• Violations of state licensing laws or professional ethical standards that result in disciplinary actions related to the treatment offered or provided via telehealth (i.e., based on documented findings of a health care licensing or professional ethics board); and
  • Use of public-facing remote communication products (see below for further explanation).

What is a “non-public facing remote communication”?

Per the OCR’s guidance, a “non-public facing” remote communication product is one that, as a default, allows only the intended parties to participate in the communication.  Health care providers may in good faith provide telehealth via popular applications that allow for video chats, including Apple FaceTime, Facebook Messenger video chat, Google Hangouts video, Whatsapp video chat, or Skype, without risk that OCR might seek to impose a penalty for noncompliance with the HIPAA Rules.

Which platforms are still prohibited during this emergency?

Per the OCR’s notice, Facebook Live, Twitch, TikTok, and similar video communication applications are considered “public facing” (e.g. they are designed to be open to the public/allow indiscriminate access) and should not be used to provide telehealth by covered health care providers.

Does this only affect patients and providers affected by COVID-19?

No.  This exercise of discretion applies to telehealth provided for any reason, regardless of whether the telehealth service is related to the diagnosis and treatment of health conditions related to COVID-19.  It also applies to all patients regardless of payor status, including those patients that receive Medicare or Medicaid benefits and those that do not.

Who qualifies as a “health care provider”?

Under HIPAA, any person or organization who furnishes, bills, or is paid for health care in the normal course of business is considered a health care provider.  By contrast, a health insurance company that merely pays for telehealth services would not be covered by this enforcement discretion.

Does this enforcement discretion also apply to violations of 42 CFR Part 2 (which protects the confidentiality of substance use disorder patient records)?

No.  See SAMHSA’s separate COVID-19 guidance here.

Do health care providers and/or patients have to be in professional office or health care facility when telehealth services are being provided for the enforcement discretion to apply?

Not necessarily.  However, OCR has stated that it expects providers will ordinarily conduct telehealth in private settings, such as a doctor in a clinic or office connecting to a patient who is at home or at another clinic.  Providers should always use private locations, and patients should not receive telehealth services in public or semi-public settings, absent patient consent or exigent circumstances.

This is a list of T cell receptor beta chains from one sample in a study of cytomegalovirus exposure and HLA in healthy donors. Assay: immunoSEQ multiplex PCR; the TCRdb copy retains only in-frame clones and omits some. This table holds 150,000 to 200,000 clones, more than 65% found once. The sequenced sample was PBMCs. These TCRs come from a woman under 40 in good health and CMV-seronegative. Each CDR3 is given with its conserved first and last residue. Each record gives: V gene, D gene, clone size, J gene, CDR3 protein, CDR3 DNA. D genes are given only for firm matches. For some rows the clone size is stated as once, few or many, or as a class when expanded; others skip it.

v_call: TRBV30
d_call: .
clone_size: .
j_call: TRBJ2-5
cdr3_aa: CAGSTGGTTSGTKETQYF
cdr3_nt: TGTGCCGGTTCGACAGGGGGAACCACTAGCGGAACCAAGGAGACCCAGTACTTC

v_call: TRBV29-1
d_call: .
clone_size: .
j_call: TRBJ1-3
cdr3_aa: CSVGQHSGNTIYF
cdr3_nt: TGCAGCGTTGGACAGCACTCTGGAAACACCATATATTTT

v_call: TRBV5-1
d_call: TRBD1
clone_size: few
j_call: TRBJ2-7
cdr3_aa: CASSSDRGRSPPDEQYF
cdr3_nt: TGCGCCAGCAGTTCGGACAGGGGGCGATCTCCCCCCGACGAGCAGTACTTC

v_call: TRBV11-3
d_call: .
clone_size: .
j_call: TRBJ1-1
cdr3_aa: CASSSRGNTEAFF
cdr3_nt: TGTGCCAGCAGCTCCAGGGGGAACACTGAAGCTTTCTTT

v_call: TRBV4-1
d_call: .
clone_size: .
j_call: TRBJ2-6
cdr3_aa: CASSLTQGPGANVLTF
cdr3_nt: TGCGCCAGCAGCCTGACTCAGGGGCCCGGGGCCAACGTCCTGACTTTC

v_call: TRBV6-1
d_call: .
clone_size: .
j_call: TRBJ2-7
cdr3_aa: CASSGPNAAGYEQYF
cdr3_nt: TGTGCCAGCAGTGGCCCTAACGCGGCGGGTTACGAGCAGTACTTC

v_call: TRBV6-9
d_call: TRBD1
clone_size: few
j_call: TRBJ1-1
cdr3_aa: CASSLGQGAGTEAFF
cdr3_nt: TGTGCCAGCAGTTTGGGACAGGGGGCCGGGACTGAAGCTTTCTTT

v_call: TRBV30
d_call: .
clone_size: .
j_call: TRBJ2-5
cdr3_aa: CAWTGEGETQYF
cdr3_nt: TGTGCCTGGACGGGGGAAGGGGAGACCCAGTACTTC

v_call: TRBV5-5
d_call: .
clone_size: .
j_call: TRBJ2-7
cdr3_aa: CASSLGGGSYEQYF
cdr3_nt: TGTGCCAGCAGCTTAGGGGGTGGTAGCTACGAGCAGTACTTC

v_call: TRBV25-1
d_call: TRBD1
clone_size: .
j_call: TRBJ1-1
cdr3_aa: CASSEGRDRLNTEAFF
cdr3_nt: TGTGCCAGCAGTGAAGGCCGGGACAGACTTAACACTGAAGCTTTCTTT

If telehealth cannot be provided in a private setting, covered health care providers should continue to implement reasonable HIPAA safeguards to limit incidental uses or disclosures of protected health information (PHI).

Does OCR’s lack of enforcement eliminate the risks presented by my using a product that does not comply with HIPAA?

No.  Among other things, state law requirements still apply and may require you to implement HIPAA-level safeguards, and the HIPAA breach reporting requirement has not been suspended.  The cost of a health information breach goes beyond enforcement penalties and is estimated at $429 per record according to the IBM Security and Ponemon Institute’s 2019 Cost of Data Breach Study.  As a result, securing health information is still necessary for risk management purposes and use of secure methods is still recommended.  The list below includes some vendors that represent that they provide HIPAA-compliant video communication products and that they will enter into a HIPAA BAA.

  • Skype for Business
  • Updox
  • VSee
  • Zoom for Healthcare
  • Google G Suite Hangouts Meet

What other considerations should providers keep in mind when using telehealth?

Despite this relaxed HIPAA enforcement, providers are reminded not to forego other telehealth-related requirements and best practices at this time.  These include but are not limited to meeting the applicable standard of care when treating patients, meeting legal requirements for prescribing, if applicable, obtaining informed patient consent for the use of telehealth, ensuring that providing the care using the communication product is legally permitted as “telehealth” under state law(s), and meeting all other applicable licensure and reimbursement requirements.

Nelson Hardiman lawyers are closely monitoring the response to the novel coronavirus and are experts in health care privacy and telehealth.

Written by Lara Compton and Kristina Sherry.

For more information, please contact:

Lara Compton, Partner
[email protected]

Kristina Sherry, Attorney at Law 
[email protected]

Harry Nelson, Founding Partner
[email protected]